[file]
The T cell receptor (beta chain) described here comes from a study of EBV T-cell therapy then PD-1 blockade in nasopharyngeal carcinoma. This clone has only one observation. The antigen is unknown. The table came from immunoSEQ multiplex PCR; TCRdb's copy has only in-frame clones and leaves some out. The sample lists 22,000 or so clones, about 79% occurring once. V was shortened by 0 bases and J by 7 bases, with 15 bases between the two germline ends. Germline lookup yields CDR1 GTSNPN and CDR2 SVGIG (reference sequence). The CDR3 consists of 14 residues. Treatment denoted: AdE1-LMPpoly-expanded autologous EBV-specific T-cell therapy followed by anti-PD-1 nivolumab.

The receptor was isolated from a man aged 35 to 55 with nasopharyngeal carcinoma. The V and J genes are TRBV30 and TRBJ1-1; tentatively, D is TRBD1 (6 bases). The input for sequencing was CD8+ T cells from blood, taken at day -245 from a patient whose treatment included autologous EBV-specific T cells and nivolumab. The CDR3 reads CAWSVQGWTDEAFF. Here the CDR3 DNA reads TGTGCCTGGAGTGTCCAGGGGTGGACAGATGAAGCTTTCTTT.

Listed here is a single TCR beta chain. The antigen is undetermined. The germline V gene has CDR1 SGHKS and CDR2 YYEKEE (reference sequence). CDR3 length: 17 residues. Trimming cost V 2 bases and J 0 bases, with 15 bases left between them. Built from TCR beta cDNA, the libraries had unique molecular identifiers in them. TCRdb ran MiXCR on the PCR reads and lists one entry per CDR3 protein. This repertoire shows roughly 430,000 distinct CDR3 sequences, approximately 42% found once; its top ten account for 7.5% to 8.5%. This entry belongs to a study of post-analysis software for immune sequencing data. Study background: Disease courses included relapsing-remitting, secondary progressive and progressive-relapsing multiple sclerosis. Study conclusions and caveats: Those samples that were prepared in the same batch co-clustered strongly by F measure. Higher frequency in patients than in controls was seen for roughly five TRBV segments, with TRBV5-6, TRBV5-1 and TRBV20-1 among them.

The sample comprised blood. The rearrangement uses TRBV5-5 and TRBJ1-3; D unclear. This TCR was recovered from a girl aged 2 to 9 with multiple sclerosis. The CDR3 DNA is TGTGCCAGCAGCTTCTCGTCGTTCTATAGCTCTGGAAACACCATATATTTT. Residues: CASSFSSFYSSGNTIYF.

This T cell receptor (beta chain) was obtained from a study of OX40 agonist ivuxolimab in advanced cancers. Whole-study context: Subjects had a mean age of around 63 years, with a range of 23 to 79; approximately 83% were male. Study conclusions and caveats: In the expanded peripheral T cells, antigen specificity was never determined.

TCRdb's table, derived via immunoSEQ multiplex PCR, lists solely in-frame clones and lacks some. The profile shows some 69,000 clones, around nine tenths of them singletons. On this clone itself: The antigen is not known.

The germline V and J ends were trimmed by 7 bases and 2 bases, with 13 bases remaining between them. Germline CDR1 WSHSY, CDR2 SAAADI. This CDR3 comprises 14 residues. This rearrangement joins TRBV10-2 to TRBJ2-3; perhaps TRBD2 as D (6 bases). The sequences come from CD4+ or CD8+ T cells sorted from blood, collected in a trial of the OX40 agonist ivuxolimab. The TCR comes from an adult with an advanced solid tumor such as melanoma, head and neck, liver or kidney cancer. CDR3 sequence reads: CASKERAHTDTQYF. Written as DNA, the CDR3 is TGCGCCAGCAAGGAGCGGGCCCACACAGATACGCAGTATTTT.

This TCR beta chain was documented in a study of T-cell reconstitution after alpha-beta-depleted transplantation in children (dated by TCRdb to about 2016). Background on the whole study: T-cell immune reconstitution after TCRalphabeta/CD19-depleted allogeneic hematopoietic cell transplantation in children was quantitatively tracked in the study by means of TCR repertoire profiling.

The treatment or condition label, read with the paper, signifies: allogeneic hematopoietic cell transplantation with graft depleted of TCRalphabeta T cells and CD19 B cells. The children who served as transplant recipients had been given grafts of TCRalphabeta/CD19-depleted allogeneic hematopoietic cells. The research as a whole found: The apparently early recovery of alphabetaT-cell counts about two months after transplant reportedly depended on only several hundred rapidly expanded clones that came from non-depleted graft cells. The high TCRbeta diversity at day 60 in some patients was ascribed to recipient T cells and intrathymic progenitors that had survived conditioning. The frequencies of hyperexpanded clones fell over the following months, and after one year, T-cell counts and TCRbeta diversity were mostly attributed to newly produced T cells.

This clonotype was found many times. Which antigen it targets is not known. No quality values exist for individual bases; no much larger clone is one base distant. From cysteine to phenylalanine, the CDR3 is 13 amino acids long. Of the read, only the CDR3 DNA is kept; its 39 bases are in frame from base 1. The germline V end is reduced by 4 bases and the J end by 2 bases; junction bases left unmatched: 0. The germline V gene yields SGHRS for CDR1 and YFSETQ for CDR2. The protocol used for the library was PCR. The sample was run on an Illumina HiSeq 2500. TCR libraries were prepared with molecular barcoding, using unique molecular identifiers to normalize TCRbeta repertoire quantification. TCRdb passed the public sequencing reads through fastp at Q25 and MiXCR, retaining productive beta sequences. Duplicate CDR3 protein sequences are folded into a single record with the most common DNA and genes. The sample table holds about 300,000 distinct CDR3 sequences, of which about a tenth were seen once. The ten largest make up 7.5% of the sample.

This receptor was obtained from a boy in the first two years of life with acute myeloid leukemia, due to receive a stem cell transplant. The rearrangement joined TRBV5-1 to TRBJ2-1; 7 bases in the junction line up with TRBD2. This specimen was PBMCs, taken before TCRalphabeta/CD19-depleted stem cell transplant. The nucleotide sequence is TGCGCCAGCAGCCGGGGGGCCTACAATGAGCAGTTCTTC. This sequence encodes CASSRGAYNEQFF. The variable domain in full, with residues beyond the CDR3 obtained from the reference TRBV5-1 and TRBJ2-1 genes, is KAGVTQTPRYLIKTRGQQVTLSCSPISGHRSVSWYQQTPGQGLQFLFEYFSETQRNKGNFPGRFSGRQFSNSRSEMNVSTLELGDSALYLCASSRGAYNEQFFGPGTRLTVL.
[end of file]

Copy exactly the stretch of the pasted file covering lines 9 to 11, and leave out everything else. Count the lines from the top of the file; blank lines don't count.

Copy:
The treatment or condition label, read with the paper, signifies: allogeneic hematopoietic cell transplantation with graft depleted of TCRalphabeta T cells and CD19 B cells. The children who served as transplant recipients had been given grafts of TCRalphabeta/CD19-depleted allogeneic hematopoietic cells. The research as a whole found: The apparently early recovery of alphabetaT-cell counts about two months after transplant reportedly depended on only several hundred rapidly expanded clones that came from non-depleted graft cells. The high TCRbeta diversity at day 60 in some patients was ascribed to recipient T cells and intrathymic progenitors that had survived conditioning. The frequencies of hyperexpanded clones fell over the following months, and after one year, T-cell counts and TCRbeta diversity were mostly attributed to newly produced T cells.

This clonotype was found many times. Which antigen it targets is not known. No quality values exist for individual bases; no much larger clone is one base distant. From cysteine to phenylalanine, the CDR3 is 13 amino acids long. Of the read, only the CDR3 DNA is kept; its 39 bases are in frame from base 1. The germline V end is reduced by 4 bases and the J end by 2 bases; junction bases left unmatched: 0. The germline V gene yields SGHRS for CDR1 and YFSETQ for CDR2. The protocol used for the library was PCR. The sample was run on an Illumina HiSeq 2500. TCR libraries were prepared with molecular barcoding, using unique molecular identifiers to normalize TCRbeta repertoire quantification. TCRdb passed the public sequencing reads through fastp at Q25 and MiXCR, retaining productive beta sequences. Duplicate CDR3 protein sequences are folded into a single record with the most common DNA and genes. The sample table holds about 300,000 distinct CDR3 sequences, of which about a tenth were seen once. The ten largest make up 7.5% of the sample.

This receptor was obtained from a boy in the first two years of life with acute myeloid leukemia, due to receive a stem cell transplant. The rearrangement joined TRBV5-1 to TRBJ2-1; 7 bases in the junction line up with TRBD2. This specimen was PBMCs, taken before TCRalphabeta/CD19-depleted stem cell transplant. The nucleotide sequence is TGCGCCAGCAGCCGGGGGGCCTACAATGAGCAGTTCTTC. This sequence encodes CASSRGAYNEQFF. The variable domain in full, with residues beyond the CDR3 obtained from the reference TRBV5-1 and TRBJ2-1 genes, is KAGVTQTPRYLIKTRGQQVTLSCSPISGHRSVSWYQQTPGQGLQFLFEYFSETQRNKGNFPGRFSGRQFSNSRSEMNVSTLELGDSALYLCASSRGAYNEQFFGPGTRLTVL.